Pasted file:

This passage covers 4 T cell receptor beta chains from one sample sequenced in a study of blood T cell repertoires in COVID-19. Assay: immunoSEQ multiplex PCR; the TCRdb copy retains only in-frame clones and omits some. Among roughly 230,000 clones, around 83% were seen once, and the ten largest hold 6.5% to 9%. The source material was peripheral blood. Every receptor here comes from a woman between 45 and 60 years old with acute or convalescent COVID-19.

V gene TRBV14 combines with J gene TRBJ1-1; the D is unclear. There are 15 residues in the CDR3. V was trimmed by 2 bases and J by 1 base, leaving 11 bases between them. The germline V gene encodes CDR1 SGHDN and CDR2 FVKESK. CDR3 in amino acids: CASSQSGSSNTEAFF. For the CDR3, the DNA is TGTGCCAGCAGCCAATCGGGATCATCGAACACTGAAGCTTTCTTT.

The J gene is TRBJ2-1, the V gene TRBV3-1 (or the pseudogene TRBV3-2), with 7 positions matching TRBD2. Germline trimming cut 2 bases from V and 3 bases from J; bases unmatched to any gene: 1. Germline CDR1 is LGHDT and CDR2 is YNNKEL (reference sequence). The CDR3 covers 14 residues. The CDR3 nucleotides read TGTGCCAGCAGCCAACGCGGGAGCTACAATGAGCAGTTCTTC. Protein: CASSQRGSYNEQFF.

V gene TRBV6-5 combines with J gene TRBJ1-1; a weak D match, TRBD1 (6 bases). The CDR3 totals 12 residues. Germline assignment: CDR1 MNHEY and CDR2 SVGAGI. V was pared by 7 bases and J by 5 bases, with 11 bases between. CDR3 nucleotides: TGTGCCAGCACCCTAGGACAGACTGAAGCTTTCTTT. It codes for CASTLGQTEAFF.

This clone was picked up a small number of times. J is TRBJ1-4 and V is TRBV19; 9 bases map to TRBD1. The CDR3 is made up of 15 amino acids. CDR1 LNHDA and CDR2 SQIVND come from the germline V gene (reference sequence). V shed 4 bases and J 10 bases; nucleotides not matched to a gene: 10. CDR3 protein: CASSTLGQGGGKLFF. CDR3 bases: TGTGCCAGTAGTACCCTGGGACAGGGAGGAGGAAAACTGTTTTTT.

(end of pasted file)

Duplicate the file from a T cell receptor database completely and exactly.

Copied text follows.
This passage covers 4 T cell receptor beta chains from one sample sequenced in a study of blood T cell repertoires in COVID-19. Assay: immunoSEQ multiplex PCR; the TCRdb copy retains only in-frame clones and omits some. Among roughly 230,000 clones, around 83% were seen once, and the ten largest hold 6.5% to 9%. The source material was peripheral blood. Every receptor here comes from a woman between 45 and 60 years old with acute or convalescent COVID-19.

V gene TRBV14 combines with J gene TRBJ1-1; the D is unclear. There are 15 residues in the CDR3. V was trimmed by 2 bases and J by 1 base, leaving 11 bases between them. The germline V gene encodes CDR1 SGHDN and CDR2 FVKESK. CDR3 in amino acids: CASSQSGSSNTEAFF. For the CDR3, the DNA is TGTGCCAGCAGCCAATCGGGATCATCGAACACTGAAGCTTTCTTT.

The J gene is TRBJ2-1, the V gene TRBV3-1 (or the pseudogene TRBV3-2), with 7 positions matching TRBD2. Germline trimming cut 2 bases from V and 3 bases from J; bases unmatched to any gene: 1. Germline CDR1 is LGHDT and CDR2 is YNNKEL (reference sequence). The CDR3 covers 14 residues. The CDR3 nucleotides read TGTGCCAGCAGCCAACGCGGGAGCTACAATGAGCAGTTCTTC. Protein: CASSQRGSYNEQFF.

V gene TRBV6-5 combines with J gene TRBJ1-1; a weak D match, TRBD1 (6 bases). The CDR3 totals 12 residues. Germline assignment: CDR1 MNHEY and CDR2 SVGAGI. V was pared by 7 bases and J by 5 bases, with 11 bases between. CDR3 nucleotides: TGTGCCAGCACCCTAGGACAGACTGAAGCTTTCTTT. It codes for CASTLGQTEAFF.

This clone was picked up a small number of times. J is TRBJ1-4 and V is TRBV19; 9 bases map to TRBD1. The CDR3 is made up of 15 amino acids. CDR1 LNHDA and CDR2 SQIVND come from the germline V gene (reference sequence). V shed 4 bases and J 10 bases; nucleotides not matched to a gene: 10. CDR3 protein: CASSTLGQGGGKLFF. CDR3 bases: TGTGCCAGTAGTACCCTGGGACAGGGAGGAGGAAAACTGTTTTTT.